Yachting: Abu Dhabi patched up and on way again

The crew of the Abu Dhabi set sail from Viaduct Harbour again after deciding to return to Auckland to repair a bulkhead which got damaged in heavy seas last night.  Photo / Natalie Slade
The crew of the Abu Dhabi set sail from Viaduct Harbour again after deciding to return to Auckland to repair a bulkhead which got damaged in heavy seas last night. Photo / Natalie Slade

Abu Dhabi Ocean Racing has today left Auckland 12 hours ahead of schedule after its shore team worked through the night to repair the structural damage to its bow.

Ian Walker's crew must now play catch-up to rejoin their five rivals in the Volvo Ocean Race, who at the latest position report were around 200 nautical miles into the 6700 nautical mile leg to Itajai in Brazil.

"It puts us in a different weather situation to the rest of the fleet and so we need a bit of luck,'' Walker said as his crew prepared to leave Auckland.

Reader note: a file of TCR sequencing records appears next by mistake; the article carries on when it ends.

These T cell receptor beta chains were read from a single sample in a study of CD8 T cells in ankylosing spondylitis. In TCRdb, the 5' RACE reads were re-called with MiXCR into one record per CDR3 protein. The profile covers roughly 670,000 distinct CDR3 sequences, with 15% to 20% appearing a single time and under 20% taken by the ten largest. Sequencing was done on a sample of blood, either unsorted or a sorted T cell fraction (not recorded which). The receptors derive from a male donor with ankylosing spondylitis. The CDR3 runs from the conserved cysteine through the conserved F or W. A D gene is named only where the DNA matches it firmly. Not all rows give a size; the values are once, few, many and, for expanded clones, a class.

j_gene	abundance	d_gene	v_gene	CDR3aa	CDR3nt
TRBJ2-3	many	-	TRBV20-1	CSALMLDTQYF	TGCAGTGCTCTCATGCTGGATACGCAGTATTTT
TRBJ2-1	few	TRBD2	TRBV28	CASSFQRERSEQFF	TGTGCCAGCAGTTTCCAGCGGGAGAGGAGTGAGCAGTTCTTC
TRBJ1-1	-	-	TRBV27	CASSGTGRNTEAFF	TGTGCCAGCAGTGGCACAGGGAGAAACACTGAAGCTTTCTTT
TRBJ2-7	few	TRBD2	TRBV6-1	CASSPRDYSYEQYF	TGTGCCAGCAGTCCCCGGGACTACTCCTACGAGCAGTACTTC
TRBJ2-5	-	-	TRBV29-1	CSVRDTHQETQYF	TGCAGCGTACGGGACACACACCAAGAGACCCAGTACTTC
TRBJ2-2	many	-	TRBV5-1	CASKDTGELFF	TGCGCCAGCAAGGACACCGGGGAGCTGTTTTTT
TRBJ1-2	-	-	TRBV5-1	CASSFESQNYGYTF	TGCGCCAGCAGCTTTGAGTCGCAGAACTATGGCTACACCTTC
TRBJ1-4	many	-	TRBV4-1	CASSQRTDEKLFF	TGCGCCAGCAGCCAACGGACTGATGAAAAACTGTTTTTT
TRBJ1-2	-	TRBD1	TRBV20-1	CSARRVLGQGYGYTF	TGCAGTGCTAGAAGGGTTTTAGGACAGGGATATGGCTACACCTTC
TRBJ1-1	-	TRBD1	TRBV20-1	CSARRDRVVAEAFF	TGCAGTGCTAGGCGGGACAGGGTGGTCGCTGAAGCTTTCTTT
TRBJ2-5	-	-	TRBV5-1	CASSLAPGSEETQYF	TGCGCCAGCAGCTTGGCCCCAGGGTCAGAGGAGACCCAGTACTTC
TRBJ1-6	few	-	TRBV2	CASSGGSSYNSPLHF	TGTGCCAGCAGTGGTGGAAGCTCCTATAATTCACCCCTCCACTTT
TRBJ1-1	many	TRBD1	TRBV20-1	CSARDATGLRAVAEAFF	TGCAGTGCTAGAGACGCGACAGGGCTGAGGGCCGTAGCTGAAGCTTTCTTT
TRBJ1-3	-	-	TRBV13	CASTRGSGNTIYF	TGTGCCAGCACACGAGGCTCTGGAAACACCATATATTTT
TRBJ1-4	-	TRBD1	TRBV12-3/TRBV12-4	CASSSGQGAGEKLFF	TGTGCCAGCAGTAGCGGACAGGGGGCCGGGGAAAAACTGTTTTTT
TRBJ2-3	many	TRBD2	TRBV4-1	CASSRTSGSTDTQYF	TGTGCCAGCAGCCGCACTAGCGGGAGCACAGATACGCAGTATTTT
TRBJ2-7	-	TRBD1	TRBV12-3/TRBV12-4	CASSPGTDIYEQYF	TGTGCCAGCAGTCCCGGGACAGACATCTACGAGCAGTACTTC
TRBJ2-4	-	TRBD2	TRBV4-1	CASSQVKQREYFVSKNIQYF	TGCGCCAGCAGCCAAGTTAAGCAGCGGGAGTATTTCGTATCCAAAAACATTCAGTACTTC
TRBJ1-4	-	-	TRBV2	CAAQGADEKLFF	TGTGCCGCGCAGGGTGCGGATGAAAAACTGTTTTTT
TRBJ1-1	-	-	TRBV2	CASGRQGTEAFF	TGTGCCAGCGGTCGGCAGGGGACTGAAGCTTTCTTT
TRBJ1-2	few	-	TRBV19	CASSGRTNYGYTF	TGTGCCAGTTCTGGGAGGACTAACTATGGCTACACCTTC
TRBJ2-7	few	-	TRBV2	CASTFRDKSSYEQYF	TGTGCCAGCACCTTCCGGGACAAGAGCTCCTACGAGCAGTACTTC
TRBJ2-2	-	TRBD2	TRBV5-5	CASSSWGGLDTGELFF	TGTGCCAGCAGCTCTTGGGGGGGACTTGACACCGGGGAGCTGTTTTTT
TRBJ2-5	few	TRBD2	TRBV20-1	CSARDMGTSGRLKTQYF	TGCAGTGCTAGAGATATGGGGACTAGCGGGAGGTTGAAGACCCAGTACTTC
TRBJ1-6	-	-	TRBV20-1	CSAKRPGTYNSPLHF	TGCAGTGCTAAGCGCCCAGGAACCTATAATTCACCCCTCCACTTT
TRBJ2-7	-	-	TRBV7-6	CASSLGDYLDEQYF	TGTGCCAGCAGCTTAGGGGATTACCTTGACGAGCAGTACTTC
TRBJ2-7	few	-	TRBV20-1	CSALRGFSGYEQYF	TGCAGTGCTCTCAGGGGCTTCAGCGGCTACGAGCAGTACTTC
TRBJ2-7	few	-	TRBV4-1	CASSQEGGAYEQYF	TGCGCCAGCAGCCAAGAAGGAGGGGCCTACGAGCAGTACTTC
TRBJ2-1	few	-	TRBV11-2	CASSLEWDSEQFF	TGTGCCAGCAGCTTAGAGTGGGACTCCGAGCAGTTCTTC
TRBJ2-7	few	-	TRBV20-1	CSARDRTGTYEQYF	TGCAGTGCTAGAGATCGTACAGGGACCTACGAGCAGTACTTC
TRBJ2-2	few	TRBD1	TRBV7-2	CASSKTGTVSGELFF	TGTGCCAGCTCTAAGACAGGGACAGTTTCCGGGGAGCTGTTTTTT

"Twenty four hours could turn into 48 hours or 72 hours or alternatively we could sail up behind them if the weather goes our way.

"We're not just going to sail up behind them by being faster and smarter _ we're going to need a break from the weather.''

Walker and his team made the call to head back to port after the VO70 suffered structural damage to the bulkhead that holds down the heavy-weather J4 sail around six hours after yesterday's leg five start.

As soon as the boat arrived back into port, the shore team jumped into action, working through the night to complete the repair around 12 hours earlier than expected.

"The shore crew have done a great job,'' Walker said. "Not just the boat builders but everyone from the girls in the office to the riggers, the sailmakers.

"Everyone's been at it all night and it's not much fun down below at the moment.

"It's 60 degrees inside the boat curing the bulkhead and they're still at it.

"They've done a great job and that's enabled us to get out of here quicker and that keeps us closer to the fleet.''

The repair job puts Abu Dhabi around 24 hours behind the rest of the fleet which could prove crucial as the boats head towards the Southern Ocean.

"Nobody wants to cross the Southern Ocean a day behind the other boats, so there's no doubt that's on people's minds,'' Walker added.

- APNZ

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